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Gary Goms: The Modern Independent Shop

By Gary Goms

Small changes in technology are old hat. Shops must be prepared for new technology from the ground up.
While crystal ball gazing is generally out of my field of expertise, most of us should nevertheless be taking a look into the future to understand how new technologies will affect the repair and parts distribution sectors of our industry. Sad to say, most veteran shop owners respond to the challenges of new technologies with, “We’ll master new technologies the same way we mastered alternators, disc brakes and electronic ignition.” Statements like this are more wishful thinking than well-reasoned outcome because earlier technologies were usually incremental improvements on old designs rather than the ground-up designs we’re seeing today.

As for incremental improvements on an existing design, General Motors has introduced its new version of stop-start technology, which basically consists of a conventional engine and powertrain in which the engine is designed to shut off when the vehicle is at rest. This feature is common to hybrid vehicles because the idea is to avoid wasting gasoline and increasing exhaust emissions by allowing the engine to idle at stoplights. The GM system is basically a generator/starter assembly that’s connected to the engine crankshaft by a heavy drive belt. A large battery resides in the trunk area of the vehicle, which allows the engine to be silently started when the accelerator is applied.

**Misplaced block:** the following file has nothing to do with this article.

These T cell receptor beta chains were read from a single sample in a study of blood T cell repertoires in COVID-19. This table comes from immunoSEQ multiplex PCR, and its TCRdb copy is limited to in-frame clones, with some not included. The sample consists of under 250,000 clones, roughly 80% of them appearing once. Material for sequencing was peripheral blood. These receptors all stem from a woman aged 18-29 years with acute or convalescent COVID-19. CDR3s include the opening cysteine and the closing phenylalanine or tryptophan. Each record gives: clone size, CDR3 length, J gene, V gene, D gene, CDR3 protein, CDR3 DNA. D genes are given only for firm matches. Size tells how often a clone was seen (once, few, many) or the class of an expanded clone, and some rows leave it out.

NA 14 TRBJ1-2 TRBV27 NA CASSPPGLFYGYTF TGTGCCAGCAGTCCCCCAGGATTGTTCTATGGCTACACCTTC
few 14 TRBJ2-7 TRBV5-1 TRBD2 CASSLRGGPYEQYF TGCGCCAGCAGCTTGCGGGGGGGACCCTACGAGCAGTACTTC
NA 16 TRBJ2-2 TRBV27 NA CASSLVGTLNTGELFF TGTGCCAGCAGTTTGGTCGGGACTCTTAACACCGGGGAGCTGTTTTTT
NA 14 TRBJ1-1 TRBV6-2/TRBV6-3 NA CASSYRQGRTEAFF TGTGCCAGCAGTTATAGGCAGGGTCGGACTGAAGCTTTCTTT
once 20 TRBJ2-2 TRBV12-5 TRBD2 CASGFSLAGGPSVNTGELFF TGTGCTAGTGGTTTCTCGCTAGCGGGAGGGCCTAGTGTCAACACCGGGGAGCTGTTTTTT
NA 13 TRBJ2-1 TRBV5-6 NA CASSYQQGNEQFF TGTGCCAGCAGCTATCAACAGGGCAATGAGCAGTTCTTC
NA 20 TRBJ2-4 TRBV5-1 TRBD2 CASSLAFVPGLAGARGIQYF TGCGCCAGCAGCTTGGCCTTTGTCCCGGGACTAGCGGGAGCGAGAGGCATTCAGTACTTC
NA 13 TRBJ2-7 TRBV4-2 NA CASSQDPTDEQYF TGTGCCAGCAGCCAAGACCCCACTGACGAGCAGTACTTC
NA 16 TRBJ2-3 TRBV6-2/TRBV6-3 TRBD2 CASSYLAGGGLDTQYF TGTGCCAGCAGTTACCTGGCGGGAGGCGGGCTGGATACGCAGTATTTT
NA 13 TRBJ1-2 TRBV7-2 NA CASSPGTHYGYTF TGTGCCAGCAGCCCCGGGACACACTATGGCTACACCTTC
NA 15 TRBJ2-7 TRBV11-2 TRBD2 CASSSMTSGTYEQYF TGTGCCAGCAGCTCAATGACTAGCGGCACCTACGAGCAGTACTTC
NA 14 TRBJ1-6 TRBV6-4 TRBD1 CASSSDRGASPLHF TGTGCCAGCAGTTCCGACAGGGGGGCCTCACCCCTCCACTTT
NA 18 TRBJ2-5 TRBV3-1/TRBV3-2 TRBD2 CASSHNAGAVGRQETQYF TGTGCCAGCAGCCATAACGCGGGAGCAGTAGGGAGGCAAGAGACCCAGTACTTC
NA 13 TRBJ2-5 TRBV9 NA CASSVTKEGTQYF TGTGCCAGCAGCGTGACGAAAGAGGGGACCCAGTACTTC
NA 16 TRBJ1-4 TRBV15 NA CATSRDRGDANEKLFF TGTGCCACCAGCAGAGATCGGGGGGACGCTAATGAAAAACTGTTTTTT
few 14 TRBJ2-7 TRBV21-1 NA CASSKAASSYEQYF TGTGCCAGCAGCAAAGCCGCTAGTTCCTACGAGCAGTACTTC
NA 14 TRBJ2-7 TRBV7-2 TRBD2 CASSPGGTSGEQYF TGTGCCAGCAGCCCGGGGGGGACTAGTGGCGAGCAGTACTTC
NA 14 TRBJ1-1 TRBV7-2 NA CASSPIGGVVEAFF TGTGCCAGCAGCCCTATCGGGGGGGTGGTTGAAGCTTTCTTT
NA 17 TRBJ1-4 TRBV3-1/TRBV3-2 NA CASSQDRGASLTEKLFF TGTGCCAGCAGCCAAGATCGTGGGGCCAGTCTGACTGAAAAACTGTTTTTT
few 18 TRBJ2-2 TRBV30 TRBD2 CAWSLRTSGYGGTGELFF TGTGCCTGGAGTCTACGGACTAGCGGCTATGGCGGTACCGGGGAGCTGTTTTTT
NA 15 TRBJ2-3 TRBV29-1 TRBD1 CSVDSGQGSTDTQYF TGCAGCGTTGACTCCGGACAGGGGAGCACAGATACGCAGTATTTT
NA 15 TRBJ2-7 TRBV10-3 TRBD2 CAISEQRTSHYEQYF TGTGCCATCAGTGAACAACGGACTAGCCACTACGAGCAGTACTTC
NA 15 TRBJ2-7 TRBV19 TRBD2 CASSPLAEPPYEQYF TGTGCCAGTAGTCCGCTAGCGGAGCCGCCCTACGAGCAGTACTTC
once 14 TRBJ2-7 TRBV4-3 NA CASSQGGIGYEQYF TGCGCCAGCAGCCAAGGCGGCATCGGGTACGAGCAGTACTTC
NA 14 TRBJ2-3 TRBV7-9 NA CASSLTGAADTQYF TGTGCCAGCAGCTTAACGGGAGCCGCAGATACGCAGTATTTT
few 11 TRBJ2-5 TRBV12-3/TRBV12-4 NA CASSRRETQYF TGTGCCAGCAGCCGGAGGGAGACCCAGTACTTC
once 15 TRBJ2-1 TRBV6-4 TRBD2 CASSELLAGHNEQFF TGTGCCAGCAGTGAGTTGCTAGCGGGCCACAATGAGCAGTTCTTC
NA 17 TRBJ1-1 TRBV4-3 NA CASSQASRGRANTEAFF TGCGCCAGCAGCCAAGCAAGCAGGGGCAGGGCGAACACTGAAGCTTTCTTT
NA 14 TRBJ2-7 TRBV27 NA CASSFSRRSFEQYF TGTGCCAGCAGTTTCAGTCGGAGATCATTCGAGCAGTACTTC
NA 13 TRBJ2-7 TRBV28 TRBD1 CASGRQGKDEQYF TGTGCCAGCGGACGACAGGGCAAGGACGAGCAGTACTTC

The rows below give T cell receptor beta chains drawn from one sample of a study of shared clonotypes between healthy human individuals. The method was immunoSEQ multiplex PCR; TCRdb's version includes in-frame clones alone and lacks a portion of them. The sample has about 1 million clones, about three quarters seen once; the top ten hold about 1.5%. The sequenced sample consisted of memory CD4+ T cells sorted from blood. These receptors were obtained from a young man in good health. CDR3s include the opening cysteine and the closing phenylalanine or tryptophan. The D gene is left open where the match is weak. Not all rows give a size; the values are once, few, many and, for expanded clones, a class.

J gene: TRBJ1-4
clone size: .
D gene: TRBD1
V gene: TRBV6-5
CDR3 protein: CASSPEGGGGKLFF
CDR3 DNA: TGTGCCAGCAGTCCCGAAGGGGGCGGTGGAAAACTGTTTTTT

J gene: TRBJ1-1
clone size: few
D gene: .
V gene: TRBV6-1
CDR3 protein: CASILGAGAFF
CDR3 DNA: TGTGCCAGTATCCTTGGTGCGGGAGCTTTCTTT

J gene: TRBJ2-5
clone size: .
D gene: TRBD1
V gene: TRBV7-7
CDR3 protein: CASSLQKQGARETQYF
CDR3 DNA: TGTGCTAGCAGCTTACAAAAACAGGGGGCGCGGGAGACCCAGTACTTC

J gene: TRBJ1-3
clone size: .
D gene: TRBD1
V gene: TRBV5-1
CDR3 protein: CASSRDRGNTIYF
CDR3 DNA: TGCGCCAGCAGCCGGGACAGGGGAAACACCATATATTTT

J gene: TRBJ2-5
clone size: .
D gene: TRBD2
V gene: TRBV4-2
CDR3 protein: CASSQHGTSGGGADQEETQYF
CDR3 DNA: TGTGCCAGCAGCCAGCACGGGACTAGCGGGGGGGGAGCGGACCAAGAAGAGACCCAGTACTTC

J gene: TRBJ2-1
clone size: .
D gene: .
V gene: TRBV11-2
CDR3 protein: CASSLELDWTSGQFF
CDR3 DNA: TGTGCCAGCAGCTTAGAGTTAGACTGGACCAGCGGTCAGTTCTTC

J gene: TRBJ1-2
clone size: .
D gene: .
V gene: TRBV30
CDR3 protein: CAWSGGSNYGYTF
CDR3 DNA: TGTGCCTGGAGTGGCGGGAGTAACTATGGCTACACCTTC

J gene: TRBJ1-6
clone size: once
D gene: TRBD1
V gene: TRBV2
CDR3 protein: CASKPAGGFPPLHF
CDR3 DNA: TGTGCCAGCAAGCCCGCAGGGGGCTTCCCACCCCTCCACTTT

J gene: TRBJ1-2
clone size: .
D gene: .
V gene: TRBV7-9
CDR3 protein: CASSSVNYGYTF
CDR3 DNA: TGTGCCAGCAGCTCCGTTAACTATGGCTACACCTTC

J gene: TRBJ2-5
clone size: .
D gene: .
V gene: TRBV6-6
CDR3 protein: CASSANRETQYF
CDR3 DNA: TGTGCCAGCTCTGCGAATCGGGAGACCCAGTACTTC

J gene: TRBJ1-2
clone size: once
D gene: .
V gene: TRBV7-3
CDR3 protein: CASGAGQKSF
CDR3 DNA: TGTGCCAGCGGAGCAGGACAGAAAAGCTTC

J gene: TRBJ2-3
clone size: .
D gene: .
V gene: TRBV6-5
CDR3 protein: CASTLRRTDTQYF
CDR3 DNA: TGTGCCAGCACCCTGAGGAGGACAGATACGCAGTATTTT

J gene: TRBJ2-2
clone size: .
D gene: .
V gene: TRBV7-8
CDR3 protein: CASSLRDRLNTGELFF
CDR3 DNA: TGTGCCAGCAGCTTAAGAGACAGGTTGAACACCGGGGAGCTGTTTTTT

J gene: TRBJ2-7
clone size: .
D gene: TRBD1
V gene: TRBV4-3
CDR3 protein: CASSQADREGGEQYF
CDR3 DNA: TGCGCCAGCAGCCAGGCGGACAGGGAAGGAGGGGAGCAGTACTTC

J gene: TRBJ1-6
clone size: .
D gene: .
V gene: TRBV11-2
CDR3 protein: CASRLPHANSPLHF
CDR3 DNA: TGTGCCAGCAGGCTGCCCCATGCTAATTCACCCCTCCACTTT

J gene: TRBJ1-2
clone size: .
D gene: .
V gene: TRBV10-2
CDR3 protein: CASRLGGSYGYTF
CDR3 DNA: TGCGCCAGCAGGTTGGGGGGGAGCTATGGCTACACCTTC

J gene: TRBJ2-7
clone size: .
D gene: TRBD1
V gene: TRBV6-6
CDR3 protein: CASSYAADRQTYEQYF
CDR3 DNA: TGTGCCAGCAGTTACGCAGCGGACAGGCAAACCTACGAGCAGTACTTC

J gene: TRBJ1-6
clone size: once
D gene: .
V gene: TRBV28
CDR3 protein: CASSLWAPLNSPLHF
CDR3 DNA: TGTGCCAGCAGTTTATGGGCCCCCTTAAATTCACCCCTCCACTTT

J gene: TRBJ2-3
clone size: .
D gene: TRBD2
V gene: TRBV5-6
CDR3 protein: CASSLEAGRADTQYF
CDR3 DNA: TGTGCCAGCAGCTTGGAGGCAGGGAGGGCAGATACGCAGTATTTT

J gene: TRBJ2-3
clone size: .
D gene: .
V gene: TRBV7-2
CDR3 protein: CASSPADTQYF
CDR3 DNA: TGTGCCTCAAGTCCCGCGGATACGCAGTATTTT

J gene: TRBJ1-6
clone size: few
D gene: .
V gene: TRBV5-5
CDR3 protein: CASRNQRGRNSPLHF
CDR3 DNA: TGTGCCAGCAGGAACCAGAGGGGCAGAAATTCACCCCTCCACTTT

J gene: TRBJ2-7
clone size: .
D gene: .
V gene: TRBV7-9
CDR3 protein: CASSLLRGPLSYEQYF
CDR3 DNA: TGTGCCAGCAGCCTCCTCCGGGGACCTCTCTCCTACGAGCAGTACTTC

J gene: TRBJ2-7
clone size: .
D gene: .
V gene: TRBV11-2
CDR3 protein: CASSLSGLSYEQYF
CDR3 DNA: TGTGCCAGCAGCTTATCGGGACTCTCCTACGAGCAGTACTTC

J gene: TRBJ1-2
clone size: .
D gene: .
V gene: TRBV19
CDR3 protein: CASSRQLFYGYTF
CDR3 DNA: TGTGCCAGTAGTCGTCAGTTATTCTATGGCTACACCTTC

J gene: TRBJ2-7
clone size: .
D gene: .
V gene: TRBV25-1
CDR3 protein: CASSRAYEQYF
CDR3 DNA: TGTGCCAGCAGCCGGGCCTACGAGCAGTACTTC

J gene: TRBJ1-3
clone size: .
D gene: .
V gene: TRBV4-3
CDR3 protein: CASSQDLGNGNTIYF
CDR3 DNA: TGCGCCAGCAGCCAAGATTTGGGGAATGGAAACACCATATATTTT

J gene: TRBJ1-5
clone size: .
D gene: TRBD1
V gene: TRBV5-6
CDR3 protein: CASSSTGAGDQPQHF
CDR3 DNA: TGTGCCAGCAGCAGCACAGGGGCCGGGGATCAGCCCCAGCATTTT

Similarly, we’re looking at clean diesel technology being introduced into modern passenger vehicles. Diesel-powered vehicles are old hat in Europe because fuel efficiency is an absolute requirement for taxicabs and other commercial passenger vehicles. Clean diesel technology applies the full range of modern engine control electronics to create diesel engines that not only perform as well as gasoline engines, but that also deliver much better fuel economy. Because conventional mechanical fuel systems have been replaced by a computer chip, service-ready training is required.

I think it’s obvious that federal energy and environmental policy is the driving force behind more ground-up research by auto manufacturers. Our most recent domestic ground-up design is the Chevrolet Volt, which is essentially an electric car with its own on-board gasoline-powered generator. The Volt is slowly gaining acceptance, much like the early Toyota and Honda hybrid cars did years ago. Despite the many criticisms of this new technology, Chevrolet had to build the Volt and get it into the marketplace to gain the manufacturing experience and consumer feedback needed to develop future generations of “green” vehicles.